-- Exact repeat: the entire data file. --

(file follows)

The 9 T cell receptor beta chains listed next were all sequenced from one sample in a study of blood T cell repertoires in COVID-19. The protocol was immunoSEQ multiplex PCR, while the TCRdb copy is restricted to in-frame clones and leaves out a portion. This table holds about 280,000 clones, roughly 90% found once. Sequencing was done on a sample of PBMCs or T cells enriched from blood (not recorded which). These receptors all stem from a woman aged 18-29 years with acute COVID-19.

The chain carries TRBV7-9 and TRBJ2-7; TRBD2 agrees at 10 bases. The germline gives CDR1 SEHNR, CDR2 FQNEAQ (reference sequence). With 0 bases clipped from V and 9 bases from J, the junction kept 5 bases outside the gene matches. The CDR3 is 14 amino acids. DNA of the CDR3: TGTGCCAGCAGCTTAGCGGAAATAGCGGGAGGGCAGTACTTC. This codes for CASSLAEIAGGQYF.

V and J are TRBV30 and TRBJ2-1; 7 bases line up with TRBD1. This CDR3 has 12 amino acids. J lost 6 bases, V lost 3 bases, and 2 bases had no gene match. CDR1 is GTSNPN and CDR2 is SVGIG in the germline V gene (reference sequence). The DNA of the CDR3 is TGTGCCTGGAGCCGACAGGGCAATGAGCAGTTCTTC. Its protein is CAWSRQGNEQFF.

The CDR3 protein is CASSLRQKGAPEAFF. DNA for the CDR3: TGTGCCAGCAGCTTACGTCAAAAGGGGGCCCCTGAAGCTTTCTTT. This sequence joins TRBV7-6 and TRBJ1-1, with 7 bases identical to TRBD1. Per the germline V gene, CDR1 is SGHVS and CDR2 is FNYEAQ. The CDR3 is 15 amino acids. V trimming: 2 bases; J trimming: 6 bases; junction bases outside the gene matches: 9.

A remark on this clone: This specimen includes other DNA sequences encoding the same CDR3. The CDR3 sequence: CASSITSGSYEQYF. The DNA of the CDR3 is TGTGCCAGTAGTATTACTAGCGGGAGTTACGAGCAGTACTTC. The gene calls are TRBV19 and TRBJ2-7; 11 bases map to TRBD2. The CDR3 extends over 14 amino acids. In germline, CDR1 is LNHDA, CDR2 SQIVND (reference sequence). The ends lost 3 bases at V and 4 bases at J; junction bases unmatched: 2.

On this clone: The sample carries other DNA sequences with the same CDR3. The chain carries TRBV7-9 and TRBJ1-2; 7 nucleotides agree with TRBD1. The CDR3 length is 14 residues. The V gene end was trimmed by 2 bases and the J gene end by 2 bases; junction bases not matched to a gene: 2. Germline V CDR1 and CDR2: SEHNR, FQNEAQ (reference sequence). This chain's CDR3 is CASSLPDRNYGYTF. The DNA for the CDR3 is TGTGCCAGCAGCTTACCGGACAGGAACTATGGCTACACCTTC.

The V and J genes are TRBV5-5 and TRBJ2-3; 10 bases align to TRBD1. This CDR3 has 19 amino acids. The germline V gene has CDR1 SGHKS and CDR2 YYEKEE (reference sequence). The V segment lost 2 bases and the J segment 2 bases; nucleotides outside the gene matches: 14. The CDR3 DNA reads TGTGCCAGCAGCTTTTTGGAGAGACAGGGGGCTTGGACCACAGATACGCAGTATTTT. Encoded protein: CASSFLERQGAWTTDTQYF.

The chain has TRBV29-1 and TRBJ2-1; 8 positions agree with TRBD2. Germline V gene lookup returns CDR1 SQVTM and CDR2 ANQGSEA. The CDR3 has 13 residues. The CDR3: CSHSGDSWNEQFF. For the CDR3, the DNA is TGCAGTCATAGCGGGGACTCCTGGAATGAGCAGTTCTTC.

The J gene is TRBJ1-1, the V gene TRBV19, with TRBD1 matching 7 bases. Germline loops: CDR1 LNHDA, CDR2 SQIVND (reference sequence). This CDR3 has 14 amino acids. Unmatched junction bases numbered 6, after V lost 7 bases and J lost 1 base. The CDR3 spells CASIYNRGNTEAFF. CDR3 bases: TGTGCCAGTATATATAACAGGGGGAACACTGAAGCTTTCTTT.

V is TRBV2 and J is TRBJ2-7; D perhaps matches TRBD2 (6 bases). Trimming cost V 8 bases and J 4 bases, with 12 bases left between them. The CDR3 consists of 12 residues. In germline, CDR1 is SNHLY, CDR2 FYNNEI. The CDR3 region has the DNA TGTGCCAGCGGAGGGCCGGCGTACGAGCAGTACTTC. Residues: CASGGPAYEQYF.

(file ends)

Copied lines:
The 9 T cell receptor beta chains listed next were all sequenced from one sample in a study of blood T cell repertoires in COVID-19. The protocol was immunoSEQ multiplex PCR, while the TCRdb copy is restricted to in-frame clones and leaves out a portion. This table holds about 280,000 clones, roughly 90% found once. Sequencing was done on a sample of PBMCs or T cells enriched from blood (not recorded which). These receptors all stem from a woman aged 18-29 years with acute COVID-19.

The chain carries TRBV7-9 and TRBJ2-7; TRBD2 agrees at 10 bases. The germline gives CDR1 SEHNR, CDR2 FQNEAQ (reference sequence). With 0 bases clipped from V and 9 bases from J, the junction kept 5 bases outside the gene matches. The CDR3 is 14 amino acids. DNA of the CDR3: TGTGCCAGCAGCTTAGCGGAAATAGCGGGAGGGCAGTACTTC. This codes for CASSLAEIAGGQYF.

V and J are TRBV30 and TRBJ2-1; 7 bases line up with TRBD1. This CDR3 has 12 amino acids. J lost 6 bases, V lost 3 bases, and 2 bases had no gene match. CDR1 is GTSNPN and CDR2 is SVGIG in the germline V gene (reference sequence). The DNA of the CDR3 is TGTGCCTGGAGCCGACAGGGCAATGAGCAGTTCTTC. Its protein is CAWSRQGNEQFF.

The CDR3 protein is CASSLRQKGAPEAFF. DNA for the CDR3: TGTGCCAGCAGCTTACGTCAAAAGGGGGCCCCTGAAGCTTTCTTT. This sequence joins TRBV7-6 and TRBJ1-1, with 7 bases identical to TRBD1. Per the germline V gene, CDR1 is SGHVS and CDR2 is FNYEAQ. The CDR3 is 15 amino acids. V trimming: 2 bases; J trimming: 6 bases; junction bases outside the gene matches: 9.

A remark on this clone: This specimen includes other DNA sequences encoding the same CDR3. The CDR3 sequence: CASSITSGSYEQYF. The DNA of the CDR3 is TGTGCCAGTAGTATTACTAGCGGGAGTTACGAGCAGTACTTC. The gene calls are TRBV19 and TRBJ2-7; 11 bases map to TRBD2. The CDR3 extends over 14 amino acids. In germline, CDR1 is LNHDA, CDR2 SQIVND (reference sequence). The ends lost 3 bases at V and 4 bases at J; junction bases unmatched: 2.

On this clone: The sample carries other DNA sequences with the same CDR3. The chain carries TRBV7-9 and TRBJ1-2; 7 nucleotides agree with TRBD1. The CDR3 length is 14 residues. The V gene end was trimmed by 2 bases and the J gene end by 2 bases; junction bases not matched to a gene: 2. Germline V CDR1 and CDR2: SEHNR, FQNEAQ (reference sequence). This chain's CDR3 is CASSLPDRNYGYTF. The DNA for the CDR3 is TGTGCCAGCAGCTTACCGGACAGGAACTATGGCTACACCTTC.

The V and J genes are TRBV5-5 and TRBJ2-3; 10 bases align to TRBD1. This CDR3 has 19 amino acids. The germline V gene has CDR1 SGHKS and CDR2 YYEKEE (reference sequence). The V segment lost 2 bases and the J segment 2 bases; nucleotides outside the gene matches: 14. The CDR3 DNA reads TGTGCCAGCAGCTTTTTGGAGAGACAGGGGGCTTGGACCACAGATACGCAGTATTTT. Encoded protein: CASSFLERQGAWTTDTQYF.

The chain has TRBV29-1 and TRBJ2-1; 8 positions agree with TRBD2. Germline V gene lookup returns CDR1 SQVTM and CDR2 ANQGSEA. The CDR3 has 13 residues. The CDR3: CSHSGDSWNEQFF. For the CDR3, the DNA is TGCAGTCATAGCGGGGACTCCTGGAATGAGCAGTTCTTC.

The J gene is TRBJ1-1, the V gene TRBV19, with TRBD1 matching 7 bases. Germline loops: CDR1 LNHDA, CDR2 SQIVND (reference sequence). This CDR3 has 14 amino acids. Unmatched junction bases numbered 6, after V lost 7 bases and J lost 1 base. The CDR3 spells CASIYNRGNTEAFF. CDR3 bases: TGTGCCAGTATATATAACAGGGGGAACACTGAAGCTTTCTTT.

V is TRBV2 and J is TRBJ2-7; D perhaps matches TRBD2 (6 bases). Trimming cost V 8 bases and J 4 bases, with 12 bases left between them. The CDR3 consists of 12 residues. In germline, CDR1 is SNHLY, CDR2 FYNNEI. The CDR3 region has the DNA TGTGCCAGCGGAGGGCCGGCGTACGAGCAGTACTTC. Residues: CASGGPAYEQYF.